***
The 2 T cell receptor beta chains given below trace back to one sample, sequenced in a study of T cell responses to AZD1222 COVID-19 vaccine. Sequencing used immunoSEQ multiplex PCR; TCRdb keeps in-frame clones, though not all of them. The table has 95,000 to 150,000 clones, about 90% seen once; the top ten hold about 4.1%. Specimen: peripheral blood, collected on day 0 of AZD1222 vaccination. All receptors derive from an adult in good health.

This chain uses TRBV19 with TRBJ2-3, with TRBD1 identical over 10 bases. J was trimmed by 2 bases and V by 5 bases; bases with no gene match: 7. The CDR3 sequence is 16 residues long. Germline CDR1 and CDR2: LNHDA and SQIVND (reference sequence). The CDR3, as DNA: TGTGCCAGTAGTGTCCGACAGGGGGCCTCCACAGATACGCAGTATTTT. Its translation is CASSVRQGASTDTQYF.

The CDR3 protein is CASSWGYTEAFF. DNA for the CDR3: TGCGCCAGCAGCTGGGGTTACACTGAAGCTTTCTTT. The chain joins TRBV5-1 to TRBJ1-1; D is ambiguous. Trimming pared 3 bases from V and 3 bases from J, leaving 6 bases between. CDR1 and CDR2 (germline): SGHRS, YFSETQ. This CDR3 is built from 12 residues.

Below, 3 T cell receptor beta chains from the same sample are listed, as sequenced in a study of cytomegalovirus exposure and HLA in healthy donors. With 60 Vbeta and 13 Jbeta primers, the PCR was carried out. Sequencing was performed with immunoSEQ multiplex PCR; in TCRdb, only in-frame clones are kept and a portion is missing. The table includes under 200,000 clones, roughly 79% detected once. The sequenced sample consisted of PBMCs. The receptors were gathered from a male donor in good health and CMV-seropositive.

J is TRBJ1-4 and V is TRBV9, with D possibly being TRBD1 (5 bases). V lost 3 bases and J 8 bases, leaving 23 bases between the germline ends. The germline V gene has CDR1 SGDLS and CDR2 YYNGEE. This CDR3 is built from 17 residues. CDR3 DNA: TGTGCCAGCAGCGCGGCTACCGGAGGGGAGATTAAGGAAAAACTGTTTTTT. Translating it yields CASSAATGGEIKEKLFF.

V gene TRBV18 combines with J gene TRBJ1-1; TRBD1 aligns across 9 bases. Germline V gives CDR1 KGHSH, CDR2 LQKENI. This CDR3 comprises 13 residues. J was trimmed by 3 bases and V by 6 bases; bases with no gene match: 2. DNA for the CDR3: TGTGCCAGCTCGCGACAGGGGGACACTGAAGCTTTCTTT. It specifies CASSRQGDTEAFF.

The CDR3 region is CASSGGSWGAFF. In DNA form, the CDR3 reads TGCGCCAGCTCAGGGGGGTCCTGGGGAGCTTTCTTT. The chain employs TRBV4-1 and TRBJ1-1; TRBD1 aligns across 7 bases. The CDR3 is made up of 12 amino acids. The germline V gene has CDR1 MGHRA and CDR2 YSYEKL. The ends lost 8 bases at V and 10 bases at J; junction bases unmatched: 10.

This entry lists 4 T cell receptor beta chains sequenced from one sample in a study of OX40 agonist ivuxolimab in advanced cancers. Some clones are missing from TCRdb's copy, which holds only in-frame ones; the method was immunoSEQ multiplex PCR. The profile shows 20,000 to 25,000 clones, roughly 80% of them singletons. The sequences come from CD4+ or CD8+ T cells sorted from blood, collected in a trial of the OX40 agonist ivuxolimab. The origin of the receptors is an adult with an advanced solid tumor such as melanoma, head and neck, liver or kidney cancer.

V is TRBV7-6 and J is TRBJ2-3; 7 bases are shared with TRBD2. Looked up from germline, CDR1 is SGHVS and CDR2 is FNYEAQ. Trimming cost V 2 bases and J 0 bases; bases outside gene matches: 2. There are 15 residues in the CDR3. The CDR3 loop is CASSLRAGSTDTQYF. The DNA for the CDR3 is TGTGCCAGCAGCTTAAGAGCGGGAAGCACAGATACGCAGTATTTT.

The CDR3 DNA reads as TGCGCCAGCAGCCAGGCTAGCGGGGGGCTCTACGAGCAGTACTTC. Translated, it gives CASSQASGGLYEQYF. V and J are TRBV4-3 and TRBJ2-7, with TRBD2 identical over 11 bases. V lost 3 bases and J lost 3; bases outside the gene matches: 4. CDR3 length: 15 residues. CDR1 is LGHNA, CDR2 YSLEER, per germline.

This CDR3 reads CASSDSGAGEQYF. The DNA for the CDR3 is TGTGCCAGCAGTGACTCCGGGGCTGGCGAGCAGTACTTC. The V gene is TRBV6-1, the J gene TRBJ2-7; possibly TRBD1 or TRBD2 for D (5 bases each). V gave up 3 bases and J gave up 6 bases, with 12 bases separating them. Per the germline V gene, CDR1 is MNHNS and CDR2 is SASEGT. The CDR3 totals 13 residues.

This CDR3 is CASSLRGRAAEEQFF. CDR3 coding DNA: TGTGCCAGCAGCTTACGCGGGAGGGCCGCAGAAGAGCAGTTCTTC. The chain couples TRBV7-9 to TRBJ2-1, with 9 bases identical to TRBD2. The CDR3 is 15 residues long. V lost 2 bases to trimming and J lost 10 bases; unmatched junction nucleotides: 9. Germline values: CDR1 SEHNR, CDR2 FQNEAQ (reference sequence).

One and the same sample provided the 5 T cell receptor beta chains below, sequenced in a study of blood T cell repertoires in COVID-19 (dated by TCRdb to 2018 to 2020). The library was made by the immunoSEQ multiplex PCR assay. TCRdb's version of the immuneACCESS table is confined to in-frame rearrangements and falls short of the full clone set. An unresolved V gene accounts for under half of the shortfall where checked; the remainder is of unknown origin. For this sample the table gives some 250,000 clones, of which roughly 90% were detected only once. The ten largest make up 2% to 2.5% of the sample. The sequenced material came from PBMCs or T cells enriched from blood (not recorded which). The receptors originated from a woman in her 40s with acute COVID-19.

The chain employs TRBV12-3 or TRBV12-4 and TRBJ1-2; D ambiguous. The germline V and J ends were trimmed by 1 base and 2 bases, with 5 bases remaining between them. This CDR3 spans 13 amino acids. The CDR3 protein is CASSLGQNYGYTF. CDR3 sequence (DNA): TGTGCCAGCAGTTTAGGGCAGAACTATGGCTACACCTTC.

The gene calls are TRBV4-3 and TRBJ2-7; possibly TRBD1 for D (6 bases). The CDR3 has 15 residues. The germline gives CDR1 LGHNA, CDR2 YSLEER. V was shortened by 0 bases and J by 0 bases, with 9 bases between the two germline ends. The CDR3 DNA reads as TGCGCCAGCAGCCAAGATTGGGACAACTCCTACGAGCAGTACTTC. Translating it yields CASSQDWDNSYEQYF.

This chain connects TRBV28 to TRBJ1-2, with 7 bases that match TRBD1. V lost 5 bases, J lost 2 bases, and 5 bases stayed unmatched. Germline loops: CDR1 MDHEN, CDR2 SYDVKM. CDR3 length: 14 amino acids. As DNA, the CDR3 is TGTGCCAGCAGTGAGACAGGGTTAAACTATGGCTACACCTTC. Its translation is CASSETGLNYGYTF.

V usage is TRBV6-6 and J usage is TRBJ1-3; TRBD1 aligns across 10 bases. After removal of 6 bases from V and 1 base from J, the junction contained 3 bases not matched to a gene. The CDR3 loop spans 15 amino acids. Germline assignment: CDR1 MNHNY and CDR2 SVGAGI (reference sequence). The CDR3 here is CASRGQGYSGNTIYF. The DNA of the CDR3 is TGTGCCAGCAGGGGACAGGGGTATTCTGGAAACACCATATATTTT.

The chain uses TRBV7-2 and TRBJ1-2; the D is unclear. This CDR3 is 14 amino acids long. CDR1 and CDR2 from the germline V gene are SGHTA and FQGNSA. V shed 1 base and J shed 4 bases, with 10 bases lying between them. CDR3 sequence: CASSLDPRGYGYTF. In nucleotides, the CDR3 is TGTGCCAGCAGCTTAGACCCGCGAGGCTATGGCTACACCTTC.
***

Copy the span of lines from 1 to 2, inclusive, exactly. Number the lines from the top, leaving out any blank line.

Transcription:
The 2 T cell receptor beta chains given below trace back to one sample, sequenced in a study of T cell responses to AZD1222 COVID-19 vaccine. Sequencing used immunoSEQ multiplex PCR; TCRdb keeps in-frame clones, though not all of them. The table has 95,000 to 150,000 clones, about 90% seen once; the top ten hold about 4.1%. Specimen: peripheral blood, collected on day 0 of AZD1222 vaccination. All receptors derive from an adult in good health.

This chain uses TRBV19 with TRBJ2-3, with TRBD1 identical over 10 bases. J was trimmed by 2 bases and V by 5 bases; bases with no gene match: 7. The CDR3 sequence is 16 residues long. Germline CDR1 and CDR2: LNHDA and SQIVND (reference sequence). The CDR3, as DNA: TGTGCCAGTAGTGTCCGACAGGGGGCCTCCACAGATACGCAGTATTTT. Its translation is CASSVRQGASTDTQYF.